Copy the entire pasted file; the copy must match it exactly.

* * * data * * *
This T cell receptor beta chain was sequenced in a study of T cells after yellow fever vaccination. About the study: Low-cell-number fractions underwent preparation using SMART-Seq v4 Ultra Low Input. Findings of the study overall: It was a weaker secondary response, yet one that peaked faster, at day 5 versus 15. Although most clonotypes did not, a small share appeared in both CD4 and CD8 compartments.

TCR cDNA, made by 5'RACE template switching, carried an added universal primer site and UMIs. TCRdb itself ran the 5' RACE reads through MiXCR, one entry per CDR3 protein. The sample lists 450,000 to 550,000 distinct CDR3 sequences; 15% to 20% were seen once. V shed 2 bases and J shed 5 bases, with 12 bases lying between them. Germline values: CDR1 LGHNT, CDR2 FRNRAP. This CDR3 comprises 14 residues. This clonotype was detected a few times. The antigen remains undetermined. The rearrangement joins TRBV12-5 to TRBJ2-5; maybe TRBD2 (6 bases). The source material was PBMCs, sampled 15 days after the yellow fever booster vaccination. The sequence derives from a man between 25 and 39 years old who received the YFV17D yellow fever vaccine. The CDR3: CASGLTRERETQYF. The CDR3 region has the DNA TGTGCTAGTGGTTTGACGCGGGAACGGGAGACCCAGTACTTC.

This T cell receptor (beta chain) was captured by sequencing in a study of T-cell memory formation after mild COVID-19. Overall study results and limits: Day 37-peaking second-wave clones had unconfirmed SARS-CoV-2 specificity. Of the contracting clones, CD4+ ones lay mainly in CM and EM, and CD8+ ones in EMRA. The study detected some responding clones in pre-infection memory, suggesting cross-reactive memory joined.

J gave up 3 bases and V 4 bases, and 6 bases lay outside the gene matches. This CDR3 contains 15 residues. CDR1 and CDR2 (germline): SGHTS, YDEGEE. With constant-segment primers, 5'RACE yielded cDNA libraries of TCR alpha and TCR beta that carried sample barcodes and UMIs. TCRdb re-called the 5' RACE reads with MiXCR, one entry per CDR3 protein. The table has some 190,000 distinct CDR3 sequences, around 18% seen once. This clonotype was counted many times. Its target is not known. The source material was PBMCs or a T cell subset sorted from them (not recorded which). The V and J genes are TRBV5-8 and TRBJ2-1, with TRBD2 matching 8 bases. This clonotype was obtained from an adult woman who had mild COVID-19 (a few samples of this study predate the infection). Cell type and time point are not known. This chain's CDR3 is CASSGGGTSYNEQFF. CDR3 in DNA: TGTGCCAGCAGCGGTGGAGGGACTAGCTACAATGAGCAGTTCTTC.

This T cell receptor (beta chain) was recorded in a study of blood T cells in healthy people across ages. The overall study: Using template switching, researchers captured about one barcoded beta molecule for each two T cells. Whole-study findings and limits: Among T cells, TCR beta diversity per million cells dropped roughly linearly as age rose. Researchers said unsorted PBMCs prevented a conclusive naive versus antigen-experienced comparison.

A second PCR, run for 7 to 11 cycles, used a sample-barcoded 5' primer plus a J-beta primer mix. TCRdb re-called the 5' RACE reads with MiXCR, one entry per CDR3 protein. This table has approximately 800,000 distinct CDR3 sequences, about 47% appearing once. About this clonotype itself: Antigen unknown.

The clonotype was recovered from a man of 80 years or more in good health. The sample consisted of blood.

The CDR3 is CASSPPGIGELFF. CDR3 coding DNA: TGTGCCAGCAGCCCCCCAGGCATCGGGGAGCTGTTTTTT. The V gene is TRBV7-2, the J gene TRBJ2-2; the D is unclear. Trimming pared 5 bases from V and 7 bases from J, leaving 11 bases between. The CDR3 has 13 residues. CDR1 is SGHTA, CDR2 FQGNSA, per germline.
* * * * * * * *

This T cell receptor beta chain was sequenced in a study of T cells after yellow fever vaccination. About the study: Low-cell-number fractions underwent preparation using SMART-Seq v4 Ultra Low Input. Findings of the study overall: It was a weaker secondary response, yet one that peaked faster, at day 5 versus 15. Although most clonotypes did not, a small share appeared in both CD4 and CD8 compartments.

TCR cDNA, made by 5'RACE template switching, carried an added universal primer site and UMIs. TCRdb itself ran the 5' RACE reads through MiXCR, one entry per CDR3 protein. The sample lists 450,000 to 550,000 distinct CDR3 sequences; 15% to 20% were seen once. V shed 2 bases and J shed 5 bases, with 12 bases lying between them. Germline values: CDR1 LGHNT, CDR2 FRNRAP. This CDR3 comprises 14 residues. This clonotype was detected a few times. The antigen remains undetermined. The rearrangement joins TRBV12-5 to TRBJ2-5; maybe TRBD2 (6 bases). The source material was PBMCs, sampled 15 days after the yellow fever booster vaccination. The sequence derives from a man between 25 and 39 years old who received the YFV17D yellow fever vaccine. The CDR3: CASGLTRERETQYF. The CDR3 region has the DNA TGTGCTAGTGGTTTGACGCGGGAACGGGAGACCCAGTACTTC.

This T cell receptor (beta chain) was captured by sequencing in a study of T-cell memory formation after mild COVID-19. Overall study results and limits: Day 37-peaking second-wave clones had unconfirmed SARS-CoV-2 specificity. Of the contracting clones, CD4+ ones lay mainly in CM and EM, and CD8+ ones in EMRA. The study detected some responding clones in pre-infection memory, suggesting cross-reactive memory joined.

J gave up 3 bases and V 4 bases, and 6 bases lay outside the gene matches. This CDR3 contains 15 residues. CDR1 and CDR2 (germline): SGHTS, YDEGEE. With constant-segment primers, 5'RACE yielded cDNA libraries of TCR alpha and TCR beta that carried sample barcodes and UMIs. TCRdb re-called the 5' RACE reads with MiXCR, one entry per CDR3 protein. The table has some 190,000 distinct CDR3 sequences, around 18% seen once. This clonotype was counted many times. Its target is not known. The source material was PBMCs or a T cell subset sorted from them (not recorded which). The V and J genes are TRBV5-8 and TRBJ2-1, with TRBD2 matching 8 bases. This clonotype was obtained from an adult woman who had mild COVID-19 (a few samples of this study predate the infection). Cell type and time point are not known. This chain's CDR3 is CASSGGGTSYNEQFF. CDR3 in DNA: TGTGCCAGCAGCGGTGGAGGGACTAGCTACAATGAGCAGTTCTTC.

This T cell receptor (beta chain) was recorded in a study of blood T cells in healthy people across ages. The overall study: Using template switching, researchers captured about one barcoded beta molecule for each two T cells. Whole-study findings and limits: Among T cells, TCR beta diversity per million cells dropped roughly linearly as age rose. Researchers said unsorted PBMCs prevented a conclusive naive versus antigen-experienced comparison.

A second PCR, run for 7 to 11 cycles, used a sample-barcoded 5' primer plus a J-beta primer mix. TCRdb re-called the 5' RACE reads with MiXCR, one entry per CDR3 protein. This table has approximately 800,000 distinct CDR3 sequences, about 47% appearing once. About this clonotype itself: Antigen unknown.

The clonotype was recovered from a man of 80 years or more in good health. The sample consisted of blood.

The CDR3 is CASSPPGIGELFF. CDR3 coding DNA: TGTGCCAGCAGCCCCCCAGGCATCGGGGAGCTGTTTTTT. The V gene is TRBV7-2, the J gene TRBJ2-2; the D is unclear. Trimming pared 5 bases from V and 7 bases from J, leaving 11 bases between. The CDR3 has 13 residues. CDR1 is SGHTA, CDR2 FQGNSA, per germline.